Upcycled Marble Floating Shelf

Introduction: Upcycled Marble Floating Shelf

I will be taking you through the steps of the floating shelf I made out of the left over carrara marble tile from my bathroom renovation. We recently refinished a bathroom in our house. We used some really nice carrara marble, to tile a portion of a wall. As it goes with tile projects, we had a lot of large off cuts and extra tile. I really didn't want to throw away the off cuts, especially the larger ones. So I came up with a project where I was able to upcycle the off cuts into something visually interesting and useful. Don't forget to check out the youtube it always helps to see things moving.


Hardwood up to a 1.25" thick (I used walnut scraps I had laying around)

3/8" aluminium rod stock 12"

Marble Tile (tile supply stores often give samples of really nice marble tiles for free)

Makers brand oil finish

Step 1: Milling the Base

The first step of making the shelf is to make the walnut base. The dimensions are 3.75" wide 1.25" tall and 6.25" long. Once cut to those dimensions I notched the base for the space where the marble tile will go. And another notch for where the wall bracket will go.

Step 2: Wall Bracket

I planed down a walnut board to 3/8". Then cut the 4 pieces needed to create the shape for the wall bracket on the table saw. I included a drawing with all the measurements in the gallery. After all the pieces are cut, beveled, and notched I used the tape method for the glue up. When the glue was dry I combined the base and the wall bracket by drilling two holes on the bottom of the wall bracket and screwing the two parts together. I then glued glued the cap piece to the base.

Step 3: Milling the Planter

I took a piece of walnut 1 1/2" thick, 3" wide and 4" long. Traced the diameter of a small plant pot at the the end of the shape. I then sketched an interesting geometric shape directly on the block of walnut, that I will shape the block to in a later step. I used my cnc router to cut the indentation for the the plant pot, but you could easliy make a template and use a hand held router. Once the shape for the pot was cut, I notched a slot for the marble tile to fit at the opposite end of the block. The slot was cut to a depth 1 1/2" to offset the block over the edge of the tile when attached.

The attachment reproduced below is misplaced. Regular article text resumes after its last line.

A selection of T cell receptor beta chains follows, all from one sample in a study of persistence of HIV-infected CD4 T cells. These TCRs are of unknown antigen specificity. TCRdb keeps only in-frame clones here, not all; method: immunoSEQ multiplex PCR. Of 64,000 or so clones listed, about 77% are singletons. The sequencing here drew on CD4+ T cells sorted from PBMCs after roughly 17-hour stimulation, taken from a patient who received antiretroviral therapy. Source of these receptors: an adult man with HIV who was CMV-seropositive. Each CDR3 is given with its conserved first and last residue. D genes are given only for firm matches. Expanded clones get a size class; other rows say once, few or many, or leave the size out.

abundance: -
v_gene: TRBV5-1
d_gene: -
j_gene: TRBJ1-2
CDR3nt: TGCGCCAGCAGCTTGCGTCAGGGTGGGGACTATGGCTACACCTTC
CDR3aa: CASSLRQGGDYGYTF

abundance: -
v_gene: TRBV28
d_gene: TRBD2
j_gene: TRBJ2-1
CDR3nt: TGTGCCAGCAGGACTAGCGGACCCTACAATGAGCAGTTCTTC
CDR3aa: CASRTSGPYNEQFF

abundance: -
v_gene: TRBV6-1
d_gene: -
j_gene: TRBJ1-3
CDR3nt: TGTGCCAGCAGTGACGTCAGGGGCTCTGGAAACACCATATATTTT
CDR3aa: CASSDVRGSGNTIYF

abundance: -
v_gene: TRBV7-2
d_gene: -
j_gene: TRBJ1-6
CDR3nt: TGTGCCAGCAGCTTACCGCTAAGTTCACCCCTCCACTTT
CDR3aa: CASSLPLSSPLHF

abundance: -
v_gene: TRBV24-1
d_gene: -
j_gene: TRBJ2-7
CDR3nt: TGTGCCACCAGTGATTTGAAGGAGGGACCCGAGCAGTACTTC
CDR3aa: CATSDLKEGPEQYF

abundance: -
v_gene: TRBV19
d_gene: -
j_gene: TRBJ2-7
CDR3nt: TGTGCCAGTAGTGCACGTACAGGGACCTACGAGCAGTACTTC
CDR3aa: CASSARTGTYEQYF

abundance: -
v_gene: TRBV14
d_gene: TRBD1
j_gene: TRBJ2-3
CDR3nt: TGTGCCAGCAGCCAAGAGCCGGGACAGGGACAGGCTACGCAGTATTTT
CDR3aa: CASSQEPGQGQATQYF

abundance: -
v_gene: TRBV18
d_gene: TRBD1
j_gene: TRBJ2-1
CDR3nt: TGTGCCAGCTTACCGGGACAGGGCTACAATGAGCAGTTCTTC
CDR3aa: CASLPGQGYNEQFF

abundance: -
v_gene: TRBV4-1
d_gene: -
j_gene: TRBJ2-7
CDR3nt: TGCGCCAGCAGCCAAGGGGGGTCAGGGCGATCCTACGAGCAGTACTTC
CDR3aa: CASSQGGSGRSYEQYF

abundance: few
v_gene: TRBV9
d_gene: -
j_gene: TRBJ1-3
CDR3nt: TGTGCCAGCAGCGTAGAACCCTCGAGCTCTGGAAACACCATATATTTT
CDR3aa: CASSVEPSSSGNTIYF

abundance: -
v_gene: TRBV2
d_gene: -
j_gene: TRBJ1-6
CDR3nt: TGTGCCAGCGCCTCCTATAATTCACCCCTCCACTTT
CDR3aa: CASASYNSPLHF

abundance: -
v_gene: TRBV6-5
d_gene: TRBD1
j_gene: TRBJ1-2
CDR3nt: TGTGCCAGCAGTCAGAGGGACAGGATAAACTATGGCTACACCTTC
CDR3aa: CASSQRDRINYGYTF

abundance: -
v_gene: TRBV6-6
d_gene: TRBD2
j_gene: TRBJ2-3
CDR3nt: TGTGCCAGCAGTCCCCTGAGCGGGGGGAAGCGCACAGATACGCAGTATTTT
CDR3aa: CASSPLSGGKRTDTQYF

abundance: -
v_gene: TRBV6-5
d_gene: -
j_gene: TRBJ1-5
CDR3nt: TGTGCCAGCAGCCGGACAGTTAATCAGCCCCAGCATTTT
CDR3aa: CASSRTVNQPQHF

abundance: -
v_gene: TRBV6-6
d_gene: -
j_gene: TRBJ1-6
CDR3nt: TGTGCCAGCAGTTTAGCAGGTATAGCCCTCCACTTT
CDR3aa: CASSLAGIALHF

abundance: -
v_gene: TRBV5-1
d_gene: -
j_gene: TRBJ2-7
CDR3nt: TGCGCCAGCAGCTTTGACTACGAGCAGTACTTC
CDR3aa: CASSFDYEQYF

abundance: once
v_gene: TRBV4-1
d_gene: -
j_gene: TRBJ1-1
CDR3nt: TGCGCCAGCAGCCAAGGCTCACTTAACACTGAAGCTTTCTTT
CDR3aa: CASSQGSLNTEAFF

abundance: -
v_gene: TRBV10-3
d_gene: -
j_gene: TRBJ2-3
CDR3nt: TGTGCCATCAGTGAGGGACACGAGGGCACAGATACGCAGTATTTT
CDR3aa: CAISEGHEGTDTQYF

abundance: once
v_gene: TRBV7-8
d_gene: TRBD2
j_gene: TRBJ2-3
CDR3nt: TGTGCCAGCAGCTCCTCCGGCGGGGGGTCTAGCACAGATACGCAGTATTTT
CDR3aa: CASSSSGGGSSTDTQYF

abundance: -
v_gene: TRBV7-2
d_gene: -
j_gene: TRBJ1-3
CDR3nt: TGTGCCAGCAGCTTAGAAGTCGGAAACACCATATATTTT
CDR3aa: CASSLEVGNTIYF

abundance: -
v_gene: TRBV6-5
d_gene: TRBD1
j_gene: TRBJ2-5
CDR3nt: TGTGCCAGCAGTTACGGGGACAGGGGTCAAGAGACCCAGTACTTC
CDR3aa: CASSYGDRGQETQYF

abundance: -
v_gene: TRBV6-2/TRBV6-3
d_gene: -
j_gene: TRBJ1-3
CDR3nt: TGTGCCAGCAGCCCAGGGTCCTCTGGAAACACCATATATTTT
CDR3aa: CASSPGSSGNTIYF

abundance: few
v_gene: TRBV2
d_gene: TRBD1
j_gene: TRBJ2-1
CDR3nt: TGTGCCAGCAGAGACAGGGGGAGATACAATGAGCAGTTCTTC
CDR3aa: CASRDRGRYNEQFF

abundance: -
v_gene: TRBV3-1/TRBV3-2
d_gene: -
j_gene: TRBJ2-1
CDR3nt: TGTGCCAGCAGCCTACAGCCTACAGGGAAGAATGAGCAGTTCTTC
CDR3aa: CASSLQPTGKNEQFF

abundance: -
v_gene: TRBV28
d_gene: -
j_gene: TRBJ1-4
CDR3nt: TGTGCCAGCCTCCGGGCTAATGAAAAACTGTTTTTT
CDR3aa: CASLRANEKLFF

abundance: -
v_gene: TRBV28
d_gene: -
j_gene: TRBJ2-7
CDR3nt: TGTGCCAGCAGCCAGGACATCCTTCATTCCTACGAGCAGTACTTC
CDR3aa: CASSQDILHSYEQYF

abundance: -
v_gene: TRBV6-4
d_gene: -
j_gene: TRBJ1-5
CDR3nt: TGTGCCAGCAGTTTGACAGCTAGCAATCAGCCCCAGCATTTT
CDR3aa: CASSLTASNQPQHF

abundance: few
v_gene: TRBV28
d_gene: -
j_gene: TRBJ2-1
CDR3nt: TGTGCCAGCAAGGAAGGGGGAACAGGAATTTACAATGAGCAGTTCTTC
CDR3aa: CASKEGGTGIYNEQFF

Step 4: Aluminium Support

I used 3/8" aluminum rod stock as a support. That runs from the base to the planter block. Measure down a quarter inch from the tile slot on the base and and drill a hole a couple inches in with a 3/8" forstner bit. Carry out the same procedure on the planter block. I cut the rod stock with an angle grinder to around 9 inches or so. To put the planter block a little more than half way past the mid point of the marble tile, when inserted in both holes. I painted the rod flat black then installed in both blocks with glue.

Step 5: Finishing Steps

At this point I cut all the angles into the base and the planter block. I didn't really measure I just used a mitre saw and a discerning eye. Making sure to leave enough material for the marble tile to nest in. Yet taking away enough wood to lighten the shape visually. I took the opportunity to cut two shadow lines on the table saw, along the seam where the base meets the wall bracket. Then sanded to 120 grit and applied Makers brand finishing oil.

Step 6: Install

Pretty straight forward installation. Level the base, mark the two holes and add drywall anchors. Once the bracket is attached to the wall. Then slide in the base to the bracket. Now all that is left to do is place the marble tile in the slots of the base and planter respectively.

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    3 years ago

    Some of those larger pieces of marble would make a great candy/pastry making board! Marble is great for making pie crusts, puff pastry, brittle, etc. You place in the freezer for 10-15 minutes and it stays cold so the fat in the pastry doesn't melt.

    Penolopy Bulnick
    Penolopy Bulnick

    3 years ago

    Love the combination of wood and marble :)


    Reply 3 years ago